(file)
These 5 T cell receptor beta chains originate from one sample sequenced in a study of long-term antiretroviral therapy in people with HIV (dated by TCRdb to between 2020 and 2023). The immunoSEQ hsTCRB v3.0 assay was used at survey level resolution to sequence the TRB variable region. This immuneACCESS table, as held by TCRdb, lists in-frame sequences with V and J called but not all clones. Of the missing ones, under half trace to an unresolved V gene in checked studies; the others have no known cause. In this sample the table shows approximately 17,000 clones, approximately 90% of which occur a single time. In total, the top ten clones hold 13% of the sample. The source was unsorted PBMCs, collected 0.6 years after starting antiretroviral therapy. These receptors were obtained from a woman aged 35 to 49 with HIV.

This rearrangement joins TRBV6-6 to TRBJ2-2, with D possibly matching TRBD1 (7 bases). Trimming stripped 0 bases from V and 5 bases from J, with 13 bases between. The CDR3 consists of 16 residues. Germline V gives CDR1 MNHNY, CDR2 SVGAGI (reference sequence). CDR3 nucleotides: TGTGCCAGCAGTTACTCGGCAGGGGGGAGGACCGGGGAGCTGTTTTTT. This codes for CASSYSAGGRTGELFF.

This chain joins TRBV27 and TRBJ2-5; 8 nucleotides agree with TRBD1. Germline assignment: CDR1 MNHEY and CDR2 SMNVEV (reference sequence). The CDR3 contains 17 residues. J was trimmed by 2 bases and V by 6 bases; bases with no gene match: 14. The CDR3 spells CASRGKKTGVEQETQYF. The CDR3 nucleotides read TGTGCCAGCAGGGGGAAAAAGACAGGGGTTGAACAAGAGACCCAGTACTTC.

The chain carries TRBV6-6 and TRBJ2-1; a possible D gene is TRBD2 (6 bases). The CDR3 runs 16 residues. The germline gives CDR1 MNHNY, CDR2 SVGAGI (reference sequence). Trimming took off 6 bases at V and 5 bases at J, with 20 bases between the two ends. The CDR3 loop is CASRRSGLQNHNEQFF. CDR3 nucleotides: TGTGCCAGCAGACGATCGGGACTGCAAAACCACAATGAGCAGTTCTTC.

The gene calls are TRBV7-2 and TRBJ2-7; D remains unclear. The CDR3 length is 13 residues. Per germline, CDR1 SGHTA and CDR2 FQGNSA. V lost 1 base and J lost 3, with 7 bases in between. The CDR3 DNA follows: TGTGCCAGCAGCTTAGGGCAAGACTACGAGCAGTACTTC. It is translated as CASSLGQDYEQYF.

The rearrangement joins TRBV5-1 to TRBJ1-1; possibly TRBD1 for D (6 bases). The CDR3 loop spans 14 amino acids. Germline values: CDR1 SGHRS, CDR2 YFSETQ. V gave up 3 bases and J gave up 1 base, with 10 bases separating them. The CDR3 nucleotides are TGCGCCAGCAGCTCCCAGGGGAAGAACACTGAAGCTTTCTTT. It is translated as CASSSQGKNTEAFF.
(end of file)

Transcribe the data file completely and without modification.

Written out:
These 5 T cell receptor beta chains originate from one sample sequenced in a study of long-term antiretroviral therapy in people with HIV (dated by TCRdb to between 2020 and 2023). The immunoSEQ hsTCRB v3.0 assay was used at survey level resolution to sequence the TRB variable region. This immuneACCESS table, as held by TCRdb, lists in-frame sequences with V and J called but not all clones. Of the missing ones, under half trace to an unresolved V gene in checked studies; the others have no known cause. In this sample the table shows approximately 17,000 clones, approximately 90% of which occur a single time. In total, the top ten clones hold 13% of the sample. The source was unsorted PBMCs, collected 0.6 years after starting antiretroviral therapy. These receptors were obtained from a woman aged 35 to 49 with HIV.

This rearrangement joins TRBV6-6 to TRBJ2-2, with D possibly matching TRBD1 (7 bases). Trimming stripped 0 bases from V and 5 bases from J, with 13 bases between. The CDR3 consists of 16 residues. Germline V gives CDR1 MNHNY, CDR2 SVGAGI (reference sequence). CDR3 nucleotides: TGTGCCAGCAGTTACTCGGCAGGGGGGAGGACCGGGGAGCTGTTTTTT. This codes for CASSYSAGGRTGELFF.

This chain joins TRBV27 and TRBJ2-5; 8 nucleotides agree with TRBD1. Germline assignment: CDR1 MNHEY and CDR2 SMNVEV (reference sequence). The CDR3 contains 17 residues. J was trimmed by 2 bases and V by 6 bases; bases with no gene match: 14. The CDR3 spells CASRGKKTGVEQETQYF. The CDR3 nucleotides read TGTGCCAGCAGGGGGAAAAAGACAGGGGTTGAACAAGAGACCCAGTACTTC.

The chain carries TRBV6-6 and TRBJ2-1; a possible D gene is TRBD2 (6 bases). The CDR3 runs 16 residues. The germline gives CDR1 MNHNY, CDR2 SVGAGI (reference sequence). Trimming took off 6 bases at V and 5 bases at J, with 20 bases between the two ends. The CDR3 loop is CASRRSGLQNHNEQFF. CDR3 nucleotides: TGTGCCAGCAGACGATCGGGACTGCAAAACCACAATGAGCAGTTCTTC.

The gene calls are TRBV7-2 and TRBJ2-7; D remains unclear. The CDR3 length is 13 residues. Per germline, CDR1 SGHTA and CDR2 FQGNSA. V lost 1 base and J lost 3, with 7 bases in between. The CDR3 DNA follows: TGTGCCAGCAGCTTAGGGCAAGACTACGAGCAGTACTTC. It is translated as CASSLGQDYEQYF.

The rearrangement joins TRBV5-1 to TRBJ1-1; possibly TRBD1 for D (6 bases). The CDR3 loop spans 14 amino acids. Germline values: CDR1 SGHRS, CDR2 YFSETQ. V gave up 3 bases and J gave up 1 base, with 10 bases separating them. The CDR3 nucleotides are TGCGCCAGCAGCTCCCAGGGGAAGAACACTGAAGCTTTCTTT. It is translated as CASSSQGKNTEAFF.